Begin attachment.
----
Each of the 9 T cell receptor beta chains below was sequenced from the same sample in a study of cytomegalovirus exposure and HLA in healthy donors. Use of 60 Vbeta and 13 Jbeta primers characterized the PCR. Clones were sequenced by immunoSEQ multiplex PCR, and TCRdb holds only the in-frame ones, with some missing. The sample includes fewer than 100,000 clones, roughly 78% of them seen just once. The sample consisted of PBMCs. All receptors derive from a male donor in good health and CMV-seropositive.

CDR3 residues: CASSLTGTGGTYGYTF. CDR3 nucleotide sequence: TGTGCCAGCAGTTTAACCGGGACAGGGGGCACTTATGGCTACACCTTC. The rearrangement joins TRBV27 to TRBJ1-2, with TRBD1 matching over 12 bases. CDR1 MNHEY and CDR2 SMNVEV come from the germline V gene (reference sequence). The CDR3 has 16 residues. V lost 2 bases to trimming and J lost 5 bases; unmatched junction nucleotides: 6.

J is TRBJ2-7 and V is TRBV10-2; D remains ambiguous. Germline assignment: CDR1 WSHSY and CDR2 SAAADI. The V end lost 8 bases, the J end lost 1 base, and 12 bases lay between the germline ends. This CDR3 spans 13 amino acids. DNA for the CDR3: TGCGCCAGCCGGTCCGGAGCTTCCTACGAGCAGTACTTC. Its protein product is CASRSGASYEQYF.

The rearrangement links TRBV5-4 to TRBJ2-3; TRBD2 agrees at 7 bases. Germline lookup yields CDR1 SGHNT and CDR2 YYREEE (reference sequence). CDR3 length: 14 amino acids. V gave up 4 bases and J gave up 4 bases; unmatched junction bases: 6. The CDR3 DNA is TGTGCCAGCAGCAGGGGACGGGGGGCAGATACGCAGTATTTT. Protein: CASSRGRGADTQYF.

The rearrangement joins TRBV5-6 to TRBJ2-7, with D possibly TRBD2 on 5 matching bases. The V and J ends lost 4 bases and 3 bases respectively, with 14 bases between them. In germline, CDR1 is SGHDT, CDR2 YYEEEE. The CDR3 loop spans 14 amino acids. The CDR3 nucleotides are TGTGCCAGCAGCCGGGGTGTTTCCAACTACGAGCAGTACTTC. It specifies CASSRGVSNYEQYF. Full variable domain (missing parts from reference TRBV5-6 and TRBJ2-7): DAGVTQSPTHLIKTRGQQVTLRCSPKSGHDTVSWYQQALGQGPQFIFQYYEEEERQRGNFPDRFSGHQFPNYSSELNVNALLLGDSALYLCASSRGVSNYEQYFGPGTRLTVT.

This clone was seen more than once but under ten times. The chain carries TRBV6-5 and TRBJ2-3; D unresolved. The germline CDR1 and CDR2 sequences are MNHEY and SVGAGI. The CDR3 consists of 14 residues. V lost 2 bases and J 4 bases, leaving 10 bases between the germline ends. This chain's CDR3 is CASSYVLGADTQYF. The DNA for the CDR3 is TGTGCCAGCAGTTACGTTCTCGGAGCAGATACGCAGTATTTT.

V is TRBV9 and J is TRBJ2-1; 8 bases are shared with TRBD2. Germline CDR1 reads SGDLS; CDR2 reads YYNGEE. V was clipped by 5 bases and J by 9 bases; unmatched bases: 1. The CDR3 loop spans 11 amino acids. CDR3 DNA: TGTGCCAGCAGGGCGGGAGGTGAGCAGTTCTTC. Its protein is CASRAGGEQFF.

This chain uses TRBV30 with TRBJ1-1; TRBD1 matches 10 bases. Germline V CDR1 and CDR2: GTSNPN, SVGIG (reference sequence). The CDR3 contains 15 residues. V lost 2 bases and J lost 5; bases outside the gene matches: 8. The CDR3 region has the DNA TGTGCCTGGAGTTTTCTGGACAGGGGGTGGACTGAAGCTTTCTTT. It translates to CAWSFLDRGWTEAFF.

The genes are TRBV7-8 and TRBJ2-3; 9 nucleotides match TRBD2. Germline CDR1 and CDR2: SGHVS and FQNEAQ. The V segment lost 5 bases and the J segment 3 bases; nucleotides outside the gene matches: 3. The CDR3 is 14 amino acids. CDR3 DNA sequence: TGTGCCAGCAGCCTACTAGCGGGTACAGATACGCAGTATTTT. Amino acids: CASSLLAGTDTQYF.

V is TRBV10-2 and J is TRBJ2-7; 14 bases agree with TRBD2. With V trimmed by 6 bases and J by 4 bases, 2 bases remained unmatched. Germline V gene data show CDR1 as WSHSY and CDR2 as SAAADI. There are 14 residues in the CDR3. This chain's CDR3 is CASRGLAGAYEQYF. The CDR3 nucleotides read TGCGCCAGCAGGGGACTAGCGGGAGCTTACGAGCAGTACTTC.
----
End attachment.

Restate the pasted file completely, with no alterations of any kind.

Each of the 9 T cell receptor beta chains below was sequenced from the same sample in a study of cytomegalovirus exposure and HLA in healthy donors. Use of 60 Vbeta and 13 Jbeta primers characterized the PCR. Clones were sequenced by immunoSEQ multiplex PCR, and TCRdb holds only the in-frame ones, with some missing. The sample includes fewer than 100,000 clones, roughly 78% of them seen just once. The sample consisted of PBMCs. All receptors derive from a male donor in good health and CMV-seropositive.

CDR3 residues: CASSLTGTGGTYGYTF. CDR3 nucleotide sequence: TGTGCCAGCAGTTTAACCGGGACAGGGGGCACTTATGGCTACACCTTC. The rearrangement joins TRBV27 to TRBJ1-2, with TRBD1 matching over 12 bases. CDR1 MNHEY and CDR2 SMNVEV come from the germline V gene (reference sequence). The CDR3 has 16 residues. V lost 2 bases to trimming and J lost 5 bases; unmatched junction nucleotides: 6.

J is TRBJ2-7 and V is TRBV10-2; D remains ambiguous. Germline assignment: CDR1 WSHSY and CDR2 SAAADI. The V end lost 8 bases, the J end lost 1 base, and 12 bases lay between the germline ends. This CDR3 spans 13 amino acids. DNA for the CDR3: TGCGCCAGCCGGTCCGGAGCTTCCTACGAGCAGTACTTC. Its protein product is CASRSGASYEQYF.

The rearrangement links TRBV5-4 to TRBJ2-3; TRBD2 agrees at 7 bases. Germline lookup yields CDR1 SGHNT and CDR2 YYREEE (reference sequence). CDR3 length: 14 amino acids. V gave up 4 bases and J gave up 4 bases; unmatched junction bases: 6. The CDR3 DNA is TGTGCCAGCAGCAGGGGACGGGGGGCAGATACGCAGTATTTT. Protein: CASSRGRGADTQYF.

The rearrangement joins TRBV5-6 to TRBJ2-7, with D possibly TRBD2 on 5 matching bases. The V and J ends lost 4 bases and 3 bases respectively, with 14 bases between them. In germline, CDR1 is SGHDT, CDR2 YYEEEE. The CDR3 loop spans 14 amino acids. The CDR3 nucleotides are TGTGCCAGCAGCCGGGGTGTTTCCAACTACGAGCAGTACTTC. It specifies CASSRGVSNYEQYF. Full variable domain (missing parts from reference TRBV5-6 and TRBJ2-7): DAGVTQSPTHLIKTRGQQVTLRCSPKSGHDTVSWYQQALGQGPQFIFQYYEEEERQRGNFPDRFSGHQFPNYSSELNVNALLLGDSALYLCASSRGVSNYEQYFGPGTRLTVT.

This clone was seen more than once but under ten times. The chain carries TRBV6-5 and TRBJ2-3; D unresolved. The germline CDR1 and CDR2 sequences are MNHEY and SVGAGI. The CDR3 consists of 14 residues. V lost 2 bases and J 4 bases, leaving 10 bases between the germline ends. This chain's CDR3 is CASSYVLGADTQYF. The DNA for the CDR3 is TGTGCCAGCAGTTACGTTCTCGGAGCAGATACGCAGTATTTT.

V is TRBV9 and J is TRBJ2-1; 8 bases are shared with TRBD2. Germline CDR1 reads SGDLS; CDR2 reads YYNGEE. V was clipped by 5 bases and J by 9 bases; unmatched bases: 1. The CDR3 loop spans 11 amino acids. CDR3 DNA: TGTGCCAGCAGGGCGGGAGGTGAGCAGTTCTTC. Its protein is CASRAGGEQFF.

This chain uses TRBV30 with TRBJ1-1; TRBD1 matches 10 bases. Germline V CDR1 and CDR2: GTSNPN, SVGIG (reference sequence). The CDR3 contains 15 residues. V lost 2 bases and J lost 5; bases outside the gene matches: 8. The CDR3 region has the DNA TGTGCCTGGAGTTTTCTGGACAGGGGGTGGACTGAAGCTTTCTTT. It translates to CAWSFLDRGWTEAFF.

The genes are TRBV7-8 and TRBJ2-3; 9 nucleotides match TRBD2. Germline CDR1 and CDR2: SGHVS and FQNEAQ. The V segment lost 5 bases and the J segment 3 bases; nucleotides outside the gene matches: 3. The CDR3 is 14 amino acids. CDR3 DNA sequence: TGTGCCAGCAGCCTACTAGCGGGTACAGATACGCAGTATTTT. Amino acids: CASSLLAGTDTQYF.

V is TRBV10-2 and J is TRBJ2-7; 14 bases agree with TRBD2. With V trimmed by 6 bases and J by 4 bases, 2 bases remained unmatched. Germline V gene data show CDR1 as WSHSY and CDR2 as SAAADI. There are 14 residues in the CDR3. This chain's CDR3 is CASRGLAGAYEQYF. The CDR3 nucleotides read TGCGCCAGCAGGGGACTAGCGGGAGCTTACGAGCAGTACTTC.